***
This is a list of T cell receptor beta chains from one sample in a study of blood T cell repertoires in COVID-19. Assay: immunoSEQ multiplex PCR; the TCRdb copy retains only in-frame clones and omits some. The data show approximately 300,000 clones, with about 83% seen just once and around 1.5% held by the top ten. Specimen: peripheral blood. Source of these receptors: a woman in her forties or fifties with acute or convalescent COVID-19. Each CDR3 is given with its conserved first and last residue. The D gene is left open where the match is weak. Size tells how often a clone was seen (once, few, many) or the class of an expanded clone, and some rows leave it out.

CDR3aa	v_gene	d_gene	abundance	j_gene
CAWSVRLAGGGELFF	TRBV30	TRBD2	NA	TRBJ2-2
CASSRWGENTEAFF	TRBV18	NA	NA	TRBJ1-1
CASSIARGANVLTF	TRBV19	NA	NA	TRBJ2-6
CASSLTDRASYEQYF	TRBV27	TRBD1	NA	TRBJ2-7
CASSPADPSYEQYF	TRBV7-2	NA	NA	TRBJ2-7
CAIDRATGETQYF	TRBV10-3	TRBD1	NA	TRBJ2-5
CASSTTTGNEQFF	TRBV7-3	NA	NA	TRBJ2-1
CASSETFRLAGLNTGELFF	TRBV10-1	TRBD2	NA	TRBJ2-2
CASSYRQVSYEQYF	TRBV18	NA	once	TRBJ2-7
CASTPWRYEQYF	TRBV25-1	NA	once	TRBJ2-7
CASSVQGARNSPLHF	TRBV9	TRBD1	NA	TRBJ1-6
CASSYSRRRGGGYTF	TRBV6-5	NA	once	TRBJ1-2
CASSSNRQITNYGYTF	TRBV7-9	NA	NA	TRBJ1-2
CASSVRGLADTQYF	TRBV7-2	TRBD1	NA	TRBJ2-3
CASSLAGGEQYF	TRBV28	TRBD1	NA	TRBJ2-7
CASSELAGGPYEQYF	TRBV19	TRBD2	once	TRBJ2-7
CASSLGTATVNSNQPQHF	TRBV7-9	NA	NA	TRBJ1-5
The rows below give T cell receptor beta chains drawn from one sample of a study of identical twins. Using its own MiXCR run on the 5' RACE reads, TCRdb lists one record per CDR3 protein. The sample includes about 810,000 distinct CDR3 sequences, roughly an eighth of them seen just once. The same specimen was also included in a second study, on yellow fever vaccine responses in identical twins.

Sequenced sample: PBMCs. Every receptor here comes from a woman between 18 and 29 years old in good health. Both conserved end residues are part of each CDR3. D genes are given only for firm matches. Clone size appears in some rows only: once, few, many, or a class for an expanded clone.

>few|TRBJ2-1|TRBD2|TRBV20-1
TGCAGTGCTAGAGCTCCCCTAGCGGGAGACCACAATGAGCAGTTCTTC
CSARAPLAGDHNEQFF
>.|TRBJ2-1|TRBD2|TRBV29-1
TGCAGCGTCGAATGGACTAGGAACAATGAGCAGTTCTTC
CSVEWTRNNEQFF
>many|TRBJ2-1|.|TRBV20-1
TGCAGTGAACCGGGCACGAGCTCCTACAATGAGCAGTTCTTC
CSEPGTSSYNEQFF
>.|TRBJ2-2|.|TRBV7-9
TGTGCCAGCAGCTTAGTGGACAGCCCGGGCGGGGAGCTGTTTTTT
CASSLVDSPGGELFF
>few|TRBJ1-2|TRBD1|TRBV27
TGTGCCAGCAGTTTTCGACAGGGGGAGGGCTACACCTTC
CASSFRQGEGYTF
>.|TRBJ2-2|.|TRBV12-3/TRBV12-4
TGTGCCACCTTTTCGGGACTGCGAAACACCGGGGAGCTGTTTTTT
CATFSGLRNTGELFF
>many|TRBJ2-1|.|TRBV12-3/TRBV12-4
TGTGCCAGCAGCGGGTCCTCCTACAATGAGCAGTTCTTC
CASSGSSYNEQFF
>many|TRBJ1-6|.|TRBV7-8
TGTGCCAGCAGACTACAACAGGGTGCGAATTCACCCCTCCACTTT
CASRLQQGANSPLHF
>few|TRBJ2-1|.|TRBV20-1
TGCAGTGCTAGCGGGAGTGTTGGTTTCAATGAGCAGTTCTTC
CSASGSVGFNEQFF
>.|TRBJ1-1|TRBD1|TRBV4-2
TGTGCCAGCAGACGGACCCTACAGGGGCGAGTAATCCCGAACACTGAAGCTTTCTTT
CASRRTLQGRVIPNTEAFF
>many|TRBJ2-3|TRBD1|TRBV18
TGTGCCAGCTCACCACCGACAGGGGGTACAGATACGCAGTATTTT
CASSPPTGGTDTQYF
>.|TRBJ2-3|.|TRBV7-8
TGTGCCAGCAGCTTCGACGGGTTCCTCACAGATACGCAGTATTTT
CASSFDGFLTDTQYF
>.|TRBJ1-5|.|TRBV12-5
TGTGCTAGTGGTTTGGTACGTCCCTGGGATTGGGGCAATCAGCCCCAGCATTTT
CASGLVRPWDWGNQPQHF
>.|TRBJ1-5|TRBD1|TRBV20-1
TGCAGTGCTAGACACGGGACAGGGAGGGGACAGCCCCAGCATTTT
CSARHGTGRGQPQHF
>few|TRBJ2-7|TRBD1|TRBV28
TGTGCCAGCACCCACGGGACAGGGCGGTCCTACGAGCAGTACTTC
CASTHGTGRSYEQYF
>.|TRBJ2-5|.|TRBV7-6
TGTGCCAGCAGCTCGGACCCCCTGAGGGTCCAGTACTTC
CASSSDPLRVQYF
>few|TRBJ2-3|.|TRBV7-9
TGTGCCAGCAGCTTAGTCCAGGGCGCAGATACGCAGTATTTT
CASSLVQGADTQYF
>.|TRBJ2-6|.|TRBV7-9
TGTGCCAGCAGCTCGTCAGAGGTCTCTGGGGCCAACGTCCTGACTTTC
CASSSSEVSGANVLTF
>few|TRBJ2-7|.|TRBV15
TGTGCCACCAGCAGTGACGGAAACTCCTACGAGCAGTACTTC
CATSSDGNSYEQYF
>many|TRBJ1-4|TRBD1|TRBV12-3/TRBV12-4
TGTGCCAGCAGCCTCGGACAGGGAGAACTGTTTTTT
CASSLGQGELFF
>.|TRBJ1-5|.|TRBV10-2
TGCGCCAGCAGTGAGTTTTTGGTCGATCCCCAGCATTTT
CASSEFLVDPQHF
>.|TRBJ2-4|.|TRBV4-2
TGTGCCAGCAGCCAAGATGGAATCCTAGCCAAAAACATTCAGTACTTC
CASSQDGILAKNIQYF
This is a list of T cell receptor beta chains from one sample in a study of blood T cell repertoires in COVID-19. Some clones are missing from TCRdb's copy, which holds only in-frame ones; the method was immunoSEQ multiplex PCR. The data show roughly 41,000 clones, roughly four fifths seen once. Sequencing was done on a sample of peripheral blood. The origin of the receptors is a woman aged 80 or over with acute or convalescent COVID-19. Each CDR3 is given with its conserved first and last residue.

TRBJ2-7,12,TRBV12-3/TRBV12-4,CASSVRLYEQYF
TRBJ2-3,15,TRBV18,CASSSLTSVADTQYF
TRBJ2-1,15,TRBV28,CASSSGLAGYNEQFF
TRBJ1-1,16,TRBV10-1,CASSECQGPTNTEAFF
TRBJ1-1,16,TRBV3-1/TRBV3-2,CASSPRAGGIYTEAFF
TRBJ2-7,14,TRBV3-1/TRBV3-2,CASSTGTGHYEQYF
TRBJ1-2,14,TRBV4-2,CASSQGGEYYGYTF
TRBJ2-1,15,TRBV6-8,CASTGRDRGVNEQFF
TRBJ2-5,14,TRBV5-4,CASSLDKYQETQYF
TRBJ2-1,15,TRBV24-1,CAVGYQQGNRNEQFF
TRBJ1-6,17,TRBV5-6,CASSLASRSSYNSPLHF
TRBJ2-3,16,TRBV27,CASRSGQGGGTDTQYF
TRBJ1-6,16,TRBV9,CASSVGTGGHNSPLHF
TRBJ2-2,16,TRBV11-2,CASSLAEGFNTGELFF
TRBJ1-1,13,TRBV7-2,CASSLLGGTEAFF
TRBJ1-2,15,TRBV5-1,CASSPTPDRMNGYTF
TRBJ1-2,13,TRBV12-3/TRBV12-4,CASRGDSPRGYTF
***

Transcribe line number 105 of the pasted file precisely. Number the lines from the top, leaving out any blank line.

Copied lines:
TRBJ1-2,13,TRBV12-3/TRBV12-4,CASRGDSPRGYTF